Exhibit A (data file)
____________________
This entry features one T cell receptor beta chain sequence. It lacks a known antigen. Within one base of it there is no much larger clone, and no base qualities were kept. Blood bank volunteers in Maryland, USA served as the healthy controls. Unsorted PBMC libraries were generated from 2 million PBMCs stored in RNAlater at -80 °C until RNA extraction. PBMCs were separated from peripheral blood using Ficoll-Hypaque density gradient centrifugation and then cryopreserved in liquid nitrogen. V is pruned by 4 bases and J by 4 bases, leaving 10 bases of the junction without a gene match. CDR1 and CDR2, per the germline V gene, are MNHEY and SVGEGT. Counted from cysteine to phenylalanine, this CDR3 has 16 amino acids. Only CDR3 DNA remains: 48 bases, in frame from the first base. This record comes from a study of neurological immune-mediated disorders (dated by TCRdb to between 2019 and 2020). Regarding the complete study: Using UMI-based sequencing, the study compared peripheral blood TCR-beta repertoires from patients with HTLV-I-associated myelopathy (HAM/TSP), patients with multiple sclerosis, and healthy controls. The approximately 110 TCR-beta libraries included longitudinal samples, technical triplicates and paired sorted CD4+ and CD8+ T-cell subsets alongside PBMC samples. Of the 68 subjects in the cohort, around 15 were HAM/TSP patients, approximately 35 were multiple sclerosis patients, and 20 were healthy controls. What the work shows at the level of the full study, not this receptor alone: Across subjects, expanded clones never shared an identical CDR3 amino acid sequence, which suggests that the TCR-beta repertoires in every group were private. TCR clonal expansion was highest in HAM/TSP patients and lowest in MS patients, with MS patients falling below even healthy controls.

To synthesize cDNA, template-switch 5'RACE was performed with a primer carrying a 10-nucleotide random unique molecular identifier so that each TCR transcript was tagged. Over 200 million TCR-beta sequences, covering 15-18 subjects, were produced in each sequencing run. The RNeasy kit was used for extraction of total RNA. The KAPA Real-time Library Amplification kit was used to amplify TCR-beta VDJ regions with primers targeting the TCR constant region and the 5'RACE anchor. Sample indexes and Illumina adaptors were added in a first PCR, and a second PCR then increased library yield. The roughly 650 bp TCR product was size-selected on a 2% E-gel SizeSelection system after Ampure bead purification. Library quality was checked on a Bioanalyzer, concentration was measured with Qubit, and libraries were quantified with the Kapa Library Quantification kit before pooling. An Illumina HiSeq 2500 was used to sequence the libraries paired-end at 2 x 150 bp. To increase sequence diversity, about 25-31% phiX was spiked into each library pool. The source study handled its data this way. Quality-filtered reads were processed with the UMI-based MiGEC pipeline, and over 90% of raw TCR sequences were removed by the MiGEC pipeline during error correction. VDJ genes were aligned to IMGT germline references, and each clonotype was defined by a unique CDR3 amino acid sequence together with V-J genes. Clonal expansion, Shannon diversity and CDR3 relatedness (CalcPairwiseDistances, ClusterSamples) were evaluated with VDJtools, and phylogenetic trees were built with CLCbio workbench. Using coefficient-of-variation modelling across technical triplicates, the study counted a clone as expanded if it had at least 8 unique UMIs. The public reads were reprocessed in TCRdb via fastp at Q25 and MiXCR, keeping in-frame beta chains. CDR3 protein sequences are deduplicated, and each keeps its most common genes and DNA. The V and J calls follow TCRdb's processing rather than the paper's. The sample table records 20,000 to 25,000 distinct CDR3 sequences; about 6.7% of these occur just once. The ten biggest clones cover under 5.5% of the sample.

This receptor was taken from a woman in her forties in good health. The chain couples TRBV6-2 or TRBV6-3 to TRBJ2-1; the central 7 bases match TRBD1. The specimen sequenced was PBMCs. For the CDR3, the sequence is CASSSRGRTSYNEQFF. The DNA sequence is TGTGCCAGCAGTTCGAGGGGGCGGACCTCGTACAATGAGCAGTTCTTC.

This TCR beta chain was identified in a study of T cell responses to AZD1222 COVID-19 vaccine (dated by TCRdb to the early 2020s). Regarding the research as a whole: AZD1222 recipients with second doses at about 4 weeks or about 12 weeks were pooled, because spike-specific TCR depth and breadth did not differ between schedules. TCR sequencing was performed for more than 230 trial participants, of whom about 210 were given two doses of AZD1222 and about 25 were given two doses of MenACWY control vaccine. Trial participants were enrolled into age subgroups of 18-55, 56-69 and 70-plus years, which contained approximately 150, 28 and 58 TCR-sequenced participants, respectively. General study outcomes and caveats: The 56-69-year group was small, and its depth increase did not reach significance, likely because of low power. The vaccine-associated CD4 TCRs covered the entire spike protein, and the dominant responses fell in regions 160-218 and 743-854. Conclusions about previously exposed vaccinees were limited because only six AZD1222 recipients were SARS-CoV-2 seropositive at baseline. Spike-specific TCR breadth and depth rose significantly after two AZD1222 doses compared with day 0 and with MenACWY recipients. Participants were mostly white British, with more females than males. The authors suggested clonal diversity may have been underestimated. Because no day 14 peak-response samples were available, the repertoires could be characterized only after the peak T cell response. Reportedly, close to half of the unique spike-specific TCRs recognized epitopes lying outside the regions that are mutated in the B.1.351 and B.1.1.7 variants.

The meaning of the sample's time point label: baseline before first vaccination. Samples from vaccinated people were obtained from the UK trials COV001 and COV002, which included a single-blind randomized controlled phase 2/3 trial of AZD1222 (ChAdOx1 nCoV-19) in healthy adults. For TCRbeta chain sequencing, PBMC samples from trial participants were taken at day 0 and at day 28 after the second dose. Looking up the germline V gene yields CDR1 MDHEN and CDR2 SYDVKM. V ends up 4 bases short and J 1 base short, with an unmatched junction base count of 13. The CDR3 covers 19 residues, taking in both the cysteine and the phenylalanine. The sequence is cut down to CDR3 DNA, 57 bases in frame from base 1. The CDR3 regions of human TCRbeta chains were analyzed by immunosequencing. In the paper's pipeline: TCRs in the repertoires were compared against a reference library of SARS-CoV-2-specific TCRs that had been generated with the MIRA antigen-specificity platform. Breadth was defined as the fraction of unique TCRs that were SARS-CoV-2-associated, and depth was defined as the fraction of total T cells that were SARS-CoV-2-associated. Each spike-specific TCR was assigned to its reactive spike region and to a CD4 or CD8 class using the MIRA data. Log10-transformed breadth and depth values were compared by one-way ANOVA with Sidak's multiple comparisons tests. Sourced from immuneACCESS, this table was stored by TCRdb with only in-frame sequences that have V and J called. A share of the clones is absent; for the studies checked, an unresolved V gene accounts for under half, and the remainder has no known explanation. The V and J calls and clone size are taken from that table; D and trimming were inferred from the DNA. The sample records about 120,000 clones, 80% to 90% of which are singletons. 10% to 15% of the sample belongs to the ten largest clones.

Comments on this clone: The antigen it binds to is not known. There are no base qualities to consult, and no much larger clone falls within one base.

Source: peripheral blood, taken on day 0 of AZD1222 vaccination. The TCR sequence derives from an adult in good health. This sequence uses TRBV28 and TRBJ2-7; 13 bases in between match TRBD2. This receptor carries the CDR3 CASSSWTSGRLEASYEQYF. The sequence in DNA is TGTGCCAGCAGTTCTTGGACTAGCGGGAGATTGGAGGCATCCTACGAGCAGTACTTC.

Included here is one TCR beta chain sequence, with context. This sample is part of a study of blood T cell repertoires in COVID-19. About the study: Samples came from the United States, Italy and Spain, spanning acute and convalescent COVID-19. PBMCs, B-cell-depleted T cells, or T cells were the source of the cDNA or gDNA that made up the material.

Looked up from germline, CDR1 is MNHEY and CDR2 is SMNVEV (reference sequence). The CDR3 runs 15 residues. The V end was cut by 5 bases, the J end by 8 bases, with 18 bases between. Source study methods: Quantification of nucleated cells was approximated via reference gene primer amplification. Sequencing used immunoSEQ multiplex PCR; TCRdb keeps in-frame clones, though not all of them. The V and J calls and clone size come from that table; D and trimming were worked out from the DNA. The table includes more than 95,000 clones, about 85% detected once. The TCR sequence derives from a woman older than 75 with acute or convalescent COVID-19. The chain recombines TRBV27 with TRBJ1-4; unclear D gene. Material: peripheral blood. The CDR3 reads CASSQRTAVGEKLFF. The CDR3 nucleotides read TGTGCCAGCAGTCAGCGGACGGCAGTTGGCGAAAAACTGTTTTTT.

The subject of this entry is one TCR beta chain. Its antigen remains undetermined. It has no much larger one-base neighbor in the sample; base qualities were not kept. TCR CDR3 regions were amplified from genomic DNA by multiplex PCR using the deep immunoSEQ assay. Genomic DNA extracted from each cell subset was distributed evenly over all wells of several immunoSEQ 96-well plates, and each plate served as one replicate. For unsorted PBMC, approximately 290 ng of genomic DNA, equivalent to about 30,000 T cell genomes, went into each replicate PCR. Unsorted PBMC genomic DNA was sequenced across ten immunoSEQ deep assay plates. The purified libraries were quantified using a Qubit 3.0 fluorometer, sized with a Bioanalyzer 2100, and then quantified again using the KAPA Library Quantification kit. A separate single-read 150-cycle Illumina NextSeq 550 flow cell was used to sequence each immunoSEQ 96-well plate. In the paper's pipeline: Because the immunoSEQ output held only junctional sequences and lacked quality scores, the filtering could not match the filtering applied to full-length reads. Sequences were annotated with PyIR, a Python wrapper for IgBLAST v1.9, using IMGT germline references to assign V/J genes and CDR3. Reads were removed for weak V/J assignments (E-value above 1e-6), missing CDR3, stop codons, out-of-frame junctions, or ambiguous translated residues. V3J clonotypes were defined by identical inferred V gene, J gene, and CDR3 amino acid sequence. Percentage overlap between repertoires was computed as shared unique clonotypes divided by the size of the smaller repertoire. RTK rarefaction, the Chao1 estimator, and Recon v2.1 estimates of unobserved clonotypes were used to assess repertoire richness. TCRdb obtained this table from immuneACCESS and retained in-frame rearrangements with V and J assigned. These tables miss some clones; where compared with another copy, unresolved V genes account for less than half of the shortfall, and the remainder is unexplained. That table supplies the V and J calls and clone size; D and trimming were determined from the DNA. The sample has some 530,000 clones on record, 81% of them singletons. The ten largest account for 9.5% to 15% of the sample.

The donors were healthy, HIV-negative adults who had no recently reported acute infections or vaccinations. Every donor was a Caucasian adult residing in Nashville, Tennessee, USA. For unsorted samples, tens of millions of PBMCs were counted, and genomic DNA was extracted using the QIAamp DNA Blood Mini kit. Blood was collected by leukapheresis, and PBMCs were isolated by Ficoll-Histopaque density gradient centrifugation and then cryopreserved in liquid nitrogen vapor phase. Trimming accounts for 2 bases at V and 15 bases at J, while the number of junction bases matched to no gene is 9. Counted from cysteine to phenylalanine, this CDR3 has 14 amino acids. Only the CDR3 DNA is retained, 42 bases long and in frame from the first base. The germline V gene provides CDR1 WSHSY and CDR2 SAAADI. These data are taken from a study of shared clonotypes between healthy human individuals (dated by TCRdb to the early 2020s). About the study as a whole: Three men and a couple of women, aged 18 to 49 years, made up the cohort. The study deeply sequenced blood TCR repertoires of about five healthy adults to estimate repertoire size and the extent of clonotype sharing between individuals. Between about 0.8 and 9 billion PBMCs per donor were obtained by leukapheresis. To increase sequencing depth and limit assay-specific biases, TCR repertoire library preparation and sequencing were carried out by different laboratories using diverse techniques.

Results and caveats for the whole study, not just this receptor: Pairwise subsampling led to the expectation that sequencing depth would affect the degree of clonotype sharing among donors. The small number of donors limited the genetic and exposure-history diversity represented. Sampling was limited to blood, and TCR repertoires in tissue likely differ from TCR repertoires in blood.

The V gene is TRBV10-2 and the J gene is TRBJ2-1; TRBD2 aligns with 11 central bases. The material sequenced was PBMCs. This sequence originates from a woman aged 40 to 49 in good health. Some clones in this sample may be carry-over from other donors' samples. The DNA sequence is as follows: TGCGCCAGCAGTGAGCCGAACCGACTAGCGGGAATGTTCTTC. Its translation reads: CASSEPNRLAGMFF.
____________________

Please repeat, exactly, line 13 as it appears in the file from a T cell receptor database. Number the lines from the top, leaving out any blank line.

The V gene is TRBV10-2 and the J gene is TRBJ2-1; TRBD2 aligns with 11 central bases. The material sequenced was PBMCs. This sequence originates from a woman aged 40 to 49 in good health. Some clones in this sample may be carry-over from other donors' samples. The DNA sequence is as follows: TGCGCCAGCAGTGAGCCGAACCGACTAGCGGGAATGTTCTTC. Its translation reads: CASSEPNRLAGMFF.